German companies are among the world’s leading tax avoiders

21.01.2020 | admin

The Fresenius case: Health company avoids taxes just like Amazon and Google

When it comes to tax avoidance, the German DAX 30 company Fresenius is just as aggressive as the often-criticised US tech giants Apple, Amazon and Facebook. In the past ten years, Fresenius has avoided paying up to €2.9 billion in taxes worldwide through aggressive tax planning, and €8 billion of the group’s untaxed profits are held in offshore accounts. These findings are the result of a study carried out by the Centre for International Corporate Tax Accountability & Research (CICTAR) in cooperation with the European and global federations of public service unions (EPSU & PSI) and the Tax Justice Network.

Fresenius is represented in almost every well-known tax haven around the world, including the Cayman Islands, the British Virgin Islands, Hong Kong, Delaware, Singapore and Panama. The company uses this network of tax havens to shift profits and avoid higher corporate taxes in Germany and other countries. Intra-group debt is a key tool for tax avoidance: In 2017, the two Irish Fresenius subsidiaries made a profit of €47 million, despite having no employees, just by granting loans to group companies in Spain and the United States.

The CICTAR report makes it clear that profit shifting and transfer pricing are practices common to many multinational companies, including large German multinationals. Fresenius avoids its tax liability by reporting high profits where corporate taxes are low. In important markets such as Germany and the United States, profits are artificially reduced. Although Fresenius generates its sales primarily in countries with a corporate tax rate of at least 30 percent, the company's global tax rate in 2018, according the company’s own filings, was only 18.2 percent.

As a result of aggressive tax planning, society is being denied funds for much needed investment, not least in the health sector. Notably, Germany is among the countries which suffer the most. According to research carried out by Gabriel Zucman, Professor of Economics at the University of Berkeley and member of the Independent Commission on the Reform of International Corporate Taxation (ICRICT), Germany may lose more than any other EU country to European tax havens from transfer pricing.

Jan Willem Goudriaan, EPSU General Secretary calls on the Croatian Presidency and the European Council to take decisive action to close tax loopholes and accept public country-by-country reporting. “Since the Luxleaks scandal we have seen how many companies are dodging their due contribution. The Fresenius model presented today shows yet another company avoiding paying taxes. It appears as if the company obtained favourable tax rulings. We demand further investigation.”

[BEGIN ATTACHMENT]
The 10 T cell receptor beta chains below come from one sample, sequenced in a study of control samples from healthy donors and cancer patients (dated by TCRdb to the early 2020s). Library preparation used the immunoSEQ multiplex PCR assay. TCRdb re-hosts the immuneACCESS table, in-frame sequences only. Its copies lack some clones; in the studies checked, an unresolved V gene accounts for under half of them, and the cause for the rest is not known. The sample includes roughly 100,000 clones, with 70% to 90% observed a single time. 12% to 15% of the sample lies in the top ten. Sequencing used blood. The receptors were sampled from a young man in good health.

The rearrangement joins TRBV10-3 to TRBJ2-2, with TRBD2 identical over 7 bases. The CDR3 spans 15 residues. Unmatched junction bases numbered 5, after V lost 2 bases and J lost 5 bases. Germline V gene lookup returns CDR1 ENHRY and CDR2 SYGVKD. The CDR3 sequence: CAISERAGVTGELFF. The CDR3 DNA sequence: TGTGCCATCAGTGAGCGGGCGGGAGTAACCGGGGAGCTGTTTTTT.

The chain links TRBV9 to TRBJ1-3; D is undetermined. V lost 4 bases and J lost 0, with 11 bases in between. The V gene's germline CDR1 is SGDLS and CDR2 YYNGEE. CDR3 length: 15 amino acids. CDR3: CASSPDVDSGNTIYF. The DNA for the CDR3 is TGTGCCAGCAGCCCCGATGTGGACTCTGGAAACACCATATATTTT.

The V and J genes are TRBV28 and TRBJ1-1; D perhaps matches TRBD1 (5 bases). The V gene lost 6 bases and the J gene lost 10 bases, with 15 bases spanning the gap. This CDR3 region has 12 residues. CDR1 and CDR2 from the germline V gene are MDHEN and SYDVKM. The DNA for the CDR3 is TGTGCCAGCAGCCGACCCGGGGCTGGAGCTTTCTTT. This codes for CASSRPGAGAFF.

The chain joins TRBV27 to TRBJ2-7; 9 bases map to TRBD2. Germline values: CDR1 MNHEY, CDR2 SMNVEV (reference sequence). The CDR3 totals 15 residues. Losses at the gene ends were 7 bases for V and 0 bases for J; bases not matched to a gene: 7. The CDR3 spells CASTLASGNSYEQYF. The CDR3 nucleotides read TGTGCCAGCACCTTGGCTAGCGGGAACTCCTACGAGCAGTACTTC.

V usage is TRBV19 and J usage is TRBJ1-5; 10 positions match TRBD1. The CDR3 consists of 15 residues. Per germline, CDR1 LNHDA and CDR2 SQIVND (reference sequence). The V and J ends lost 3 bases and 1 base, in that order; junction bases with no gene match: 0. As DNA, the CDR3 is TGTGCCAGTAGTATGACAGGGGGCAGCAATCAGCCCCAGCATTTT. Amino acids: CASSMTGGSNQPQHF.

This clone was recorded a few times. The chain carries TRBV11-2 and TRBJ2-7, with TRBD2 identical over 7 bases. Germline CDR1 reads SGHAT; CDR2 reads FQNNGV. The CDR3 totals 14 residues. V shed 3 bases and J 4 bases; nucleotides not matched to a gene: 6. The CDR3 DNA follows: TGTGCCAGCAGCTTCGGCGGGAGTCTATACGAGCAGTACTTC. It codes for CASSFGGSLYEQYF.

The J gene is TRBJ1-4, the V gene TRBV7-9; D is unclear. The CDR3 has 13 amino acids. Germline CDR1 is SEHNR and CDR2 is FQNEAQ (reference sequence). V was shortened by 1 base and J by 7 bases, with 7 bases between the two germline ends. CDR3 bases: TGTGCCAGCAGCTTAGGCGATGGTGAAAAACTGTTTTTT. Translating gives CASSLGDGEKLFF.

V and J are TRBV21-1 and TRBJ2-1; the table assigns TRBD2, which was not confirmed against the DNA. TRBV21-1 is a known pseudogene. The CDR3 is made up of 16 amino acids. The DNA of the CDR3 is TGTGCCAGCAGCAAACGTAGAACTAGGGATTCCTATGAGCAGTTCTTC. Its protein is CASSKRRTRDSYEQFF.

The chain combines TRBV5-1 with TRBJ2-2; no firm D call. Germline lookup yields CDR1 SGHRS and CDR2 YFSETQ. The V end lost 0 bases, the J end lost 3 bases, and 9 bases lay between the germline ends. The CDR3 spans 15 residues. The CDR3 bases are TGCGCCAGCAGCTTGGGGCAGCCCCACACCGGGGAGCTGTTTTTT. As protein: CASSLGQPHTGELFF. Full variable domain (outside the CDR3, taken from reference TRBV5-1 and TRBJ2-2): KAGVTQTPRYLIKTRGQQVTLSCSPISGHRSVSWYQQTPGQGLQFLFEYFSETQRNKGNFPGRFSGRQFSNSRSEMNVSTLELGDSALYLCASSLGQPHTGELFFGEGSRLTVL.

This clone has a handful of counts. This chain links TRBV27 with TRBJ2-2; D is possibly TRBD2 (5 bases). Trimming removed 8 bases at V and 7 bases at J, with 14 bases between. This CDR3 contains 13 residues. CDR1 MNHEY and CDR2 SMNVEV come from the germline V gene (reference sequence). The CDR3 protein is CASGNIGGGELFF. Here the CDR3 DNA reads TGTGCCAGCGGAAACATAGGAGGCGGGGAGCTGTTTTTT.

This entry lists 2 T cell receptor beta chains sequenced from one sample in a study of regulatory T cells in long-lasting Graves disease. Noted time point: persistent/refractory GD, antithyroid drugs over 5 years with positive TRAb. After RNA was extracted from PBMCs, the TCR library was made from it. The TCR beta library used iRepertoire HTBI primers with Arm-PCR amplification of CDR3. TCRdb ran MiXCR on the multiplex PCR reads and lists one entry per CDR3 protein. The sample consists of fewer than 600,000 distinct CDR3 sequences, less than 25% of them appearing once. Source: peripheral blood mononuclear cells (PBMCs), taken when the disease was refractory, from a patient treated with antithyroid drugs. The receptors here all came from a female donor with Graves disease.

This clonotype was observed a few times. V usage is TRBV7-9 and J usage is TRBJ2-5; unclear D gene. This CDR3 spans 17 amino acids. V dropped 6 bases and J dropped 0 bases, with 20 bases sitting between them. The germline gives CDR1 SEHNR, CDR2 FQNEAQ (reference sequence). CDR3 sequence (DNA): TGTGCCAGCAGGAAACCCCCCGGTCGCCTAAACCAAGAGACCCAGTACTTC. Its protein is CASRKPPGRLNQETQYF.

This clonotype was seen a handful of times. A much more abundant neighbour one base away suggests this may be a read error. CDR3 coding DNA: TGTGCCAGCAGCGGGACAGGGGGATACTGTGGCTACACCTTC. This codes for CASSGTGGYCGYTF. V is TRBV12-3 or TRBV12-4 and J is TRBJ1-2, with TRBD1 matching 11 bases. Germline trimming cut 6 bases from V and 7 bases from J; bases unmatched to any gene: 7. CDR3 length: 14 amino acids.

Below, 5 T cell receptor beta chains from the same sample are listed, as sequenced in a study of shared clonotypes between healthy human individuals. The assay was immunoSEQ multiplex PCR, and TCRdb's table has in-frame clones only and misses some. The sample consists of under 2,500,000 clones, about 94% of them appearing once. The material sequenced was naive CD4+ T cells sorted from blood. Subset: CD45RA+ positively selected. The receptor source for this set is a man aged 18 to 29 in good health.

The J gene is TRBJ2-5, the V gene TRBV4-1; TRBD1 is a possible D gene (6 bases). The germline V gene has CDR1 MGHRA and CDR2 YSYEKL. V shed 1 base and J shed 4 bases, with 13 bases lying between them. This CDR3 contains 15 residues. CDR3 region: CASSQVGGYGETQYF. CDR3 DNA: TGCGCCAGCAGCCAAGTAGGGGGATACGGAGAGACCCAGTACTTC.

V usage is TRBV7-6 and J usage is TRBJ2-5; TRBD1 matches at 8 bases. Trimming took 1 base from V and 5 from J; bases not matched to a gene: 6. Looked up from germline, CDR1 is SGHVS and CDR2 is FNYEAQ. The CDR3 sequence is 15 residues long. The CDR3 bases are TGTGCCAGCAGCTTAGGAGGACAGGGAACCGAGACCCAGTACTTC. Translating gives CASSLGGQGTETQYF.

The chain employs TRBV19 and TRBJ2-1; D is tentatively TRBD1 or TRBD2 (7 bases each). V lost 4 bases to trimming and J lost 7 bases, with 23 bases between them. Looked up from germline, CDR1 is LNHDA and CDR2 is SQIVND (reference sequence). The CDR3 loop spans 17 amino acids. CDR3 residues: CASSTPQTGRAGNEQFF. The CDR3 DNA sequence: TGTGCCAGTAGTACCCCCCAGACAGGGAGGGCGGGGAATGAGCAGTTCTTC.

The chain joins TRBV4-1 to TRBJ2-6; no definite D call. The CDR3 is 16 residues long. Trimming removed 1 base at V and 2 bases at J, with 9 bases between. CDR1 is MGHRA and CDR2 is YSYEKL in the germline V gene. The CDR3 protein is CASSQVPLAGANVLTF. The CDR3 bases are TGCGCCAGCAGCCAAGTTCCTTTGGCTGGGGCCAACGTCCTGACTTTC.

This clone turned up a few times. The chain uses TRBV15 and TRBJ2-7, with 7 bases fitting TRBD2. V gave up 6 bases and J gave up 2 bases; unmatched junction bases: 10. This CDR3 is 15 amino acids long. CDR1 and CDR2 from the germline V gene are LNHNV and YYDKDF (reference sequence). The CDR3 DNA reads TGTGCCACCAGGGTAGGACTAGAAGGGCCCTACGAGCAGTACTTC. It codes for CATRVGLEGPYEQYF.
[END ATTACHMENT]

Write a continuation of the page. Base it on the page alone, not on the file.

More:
It does not come as a surprise that Fresenius is engaged in aggressive tax avoidance given the company’s violation of workers’ rights outside of Germany and global patterns of corruption. The problem is that they have been able to get away with it. Governments must not continue to fund or support tax dodging, corrupt companies. It is imperative that tax loopholes are shut down and that the antiquated global tax system is changed so that essential public services, such as health care, can be adequately funded. Germany should support the EU proposal on public country-by-country reporting and push for a real reform of international corporate taxation rather than lowering its own corporate tax rates and equating national interest with the interests of big businesses.

Through aggressive tax planning, Fresenius is further jeopardising its reputation as a trustworthy health care company. Critics demand that the health care company correct its course and set a good example: "A company that is committed to the well-being of people and that generates its sales largely through government health care budgets should pay its taxes responsibly and transparently," says Christoph Trautvetter, a tax expert from the Tax Justice Network. A first step would be for Fresenius to dissolve its subsidiaries in tax havens and implement the new Global Reporting Initiative (GRI) standards for reporting on tax transparency.

The study can be found at:

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